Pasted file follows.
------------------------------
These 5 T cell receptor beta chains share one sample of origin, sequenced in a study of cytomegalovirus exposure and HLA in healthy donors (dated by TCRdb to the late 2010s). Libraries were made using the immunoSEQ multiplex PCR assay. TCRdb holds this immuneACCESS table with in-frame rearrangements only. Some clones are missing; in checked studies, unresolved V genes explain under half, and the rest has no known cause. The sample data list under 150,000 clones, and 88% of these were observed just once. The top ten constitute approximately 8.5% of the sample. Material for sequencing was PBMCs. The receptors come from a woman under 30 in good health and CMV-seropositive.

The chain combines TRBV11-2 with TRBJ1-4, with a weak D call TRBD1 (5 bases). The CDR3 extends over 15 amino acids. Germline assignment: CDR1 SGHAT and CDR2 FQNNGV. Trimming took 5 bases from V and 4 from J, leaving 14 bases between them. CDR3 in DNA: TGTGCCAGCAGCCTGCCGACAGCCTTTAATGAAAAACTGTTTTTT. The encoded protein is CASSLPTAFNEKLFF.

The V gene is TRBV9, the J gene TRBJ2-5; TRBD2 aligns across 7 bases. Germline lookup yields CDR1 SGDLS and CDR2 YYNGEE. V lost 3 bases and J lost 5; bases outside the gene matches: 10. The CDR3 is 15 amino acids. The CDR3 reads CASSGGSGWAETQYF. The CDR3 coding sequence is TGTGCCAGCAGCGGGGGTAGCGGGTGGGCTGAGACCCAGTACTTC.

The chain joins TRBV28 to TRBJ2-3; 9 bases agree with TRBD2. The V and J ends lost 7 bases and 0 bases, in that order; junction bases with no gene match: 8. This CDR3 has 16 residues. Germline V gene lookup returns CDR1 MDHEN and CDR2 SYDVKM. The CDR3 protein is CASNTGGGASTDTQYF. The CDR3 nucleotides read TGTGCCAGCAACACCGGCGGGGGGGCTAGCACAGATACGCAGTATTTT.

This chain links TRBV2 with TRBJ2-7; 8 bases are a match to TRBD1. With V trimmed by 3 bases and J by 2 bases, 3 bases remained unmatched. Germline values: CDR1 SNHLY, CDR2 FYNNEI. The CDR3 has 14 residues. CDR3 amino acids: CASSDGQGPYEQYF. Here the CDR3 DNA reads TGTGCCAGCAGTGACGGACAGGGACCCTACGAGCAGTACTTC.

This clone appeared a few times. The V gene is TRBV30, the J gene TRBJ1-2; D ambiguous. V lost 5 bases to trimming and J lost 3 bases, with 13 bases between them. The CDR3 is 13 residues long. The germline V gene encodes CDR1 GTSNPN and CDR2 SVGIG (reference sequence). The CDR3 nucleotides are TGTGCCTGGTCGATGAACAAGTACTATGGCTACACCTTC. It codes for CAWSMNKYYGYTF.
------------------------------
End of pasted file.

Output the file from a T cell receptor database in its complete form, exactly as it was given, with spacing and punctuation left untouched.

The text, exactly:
These 5 T cell receptor beta chains share one sample of origin, sequenced in a study of cytomegalovirus exposure and HLA in healthy donors (dated by TCRdb to the late 2010s). Libraries were made using the immunoSEQ multiplex PCR assay. TCRdb holds this immuneACCESS table with in-frame rearrangements only. Some clones are missing; in checked studies, unresolved V genes explain under half, and the rest has no known cause. The sample data list under 150,000 clones, and 88% of these were observed just once. The top ten constitute approximately 8.5% of the sample. Material for sequencing was PBMCs. The receptors come from a woman under 30 in good health and CMV-seropositive.

The chain combines TRBV11-2 with TRBJ1-4, with a weak D call TRBD1 (5 bases). The CDR3 extends over 15 amino acids. Germline assignment: CDR1 SGHAT and CDR2 FQNNGV. Trimming took 5 bases from V and 4 from J, leaving 14 bases between them. CDR3 in DNA: TGTGCCAGCAGCCTGCCGACAGCCTTTAATGAAAAACTGTTTTTT. The encoded protein is CASSLPTAFNEKLFF.

The V gene is TRBV9, the J gene TRBJ2-5; TRBD2 aligns across 7 bases. Germline lookup yields CDR1 SGDLS and CDR2 YYNGEE. V lost 3 bases and J lost 5; bases outside the gene matches: 10. The CDR3 is 15 amino acids. The CDR3 reads CASSGGSGWAETQYF. The CDR3 coding sequence is TGTGCCAGCAGCGGGGGTAGCGGGTGGGCTGAGACCCAGTACTTC.

The chain joins TRBV28 to TRBJ2-3; 9 bases agree with TRBD2. The V and J ends lost 7 bases and 0 bases, in that order; junction bases with no gene match: 8. This CDR3 has 16 residues. Germline V gene lookup returns CDR1 MDHEN and CDR2 SYDVKM. The CDR3 protein is CASNTGGGASTDTQYF. The CDR3 nucleotides read TGTGCCAGCAACACCGGCGGGGGGGCTAGCACAGATACGCAGTATTTT.

This chain links TRBV2 with TRBJ2-7; 8 bases are a match to TRBD1. With V trimmed by 3 bases and J by 2 bases, 3 bases remained unmatched. Germline values: CDR1 SNHLY, CDR2 FYNNEI. The CDR3 has 14 residues. CDR3 amino acids: CASSDGQGPYEQYF. Here the CDR3 DNA reads TGTGCCAGCAGTGACGGACAGGGACCCTACGAGCAGTACTTC.

This clone appeared a few times. The V gene is TRBV30, the J gene TRBJ1-2; D ambiguous. V lost 5 bases to trimming and J lost 3 bases, with 13 bases between them. The CDR3 is 13 residues long. The germline V gene encodes CDR1 GTSNPN and CDR2 SVGIG (reference sequence). The CDR3 nucleotides are TGTGCCTGGTCGATGAACAAGTACTATGGCTACACCTTC. It codes for CAWSMNKYYGYTF.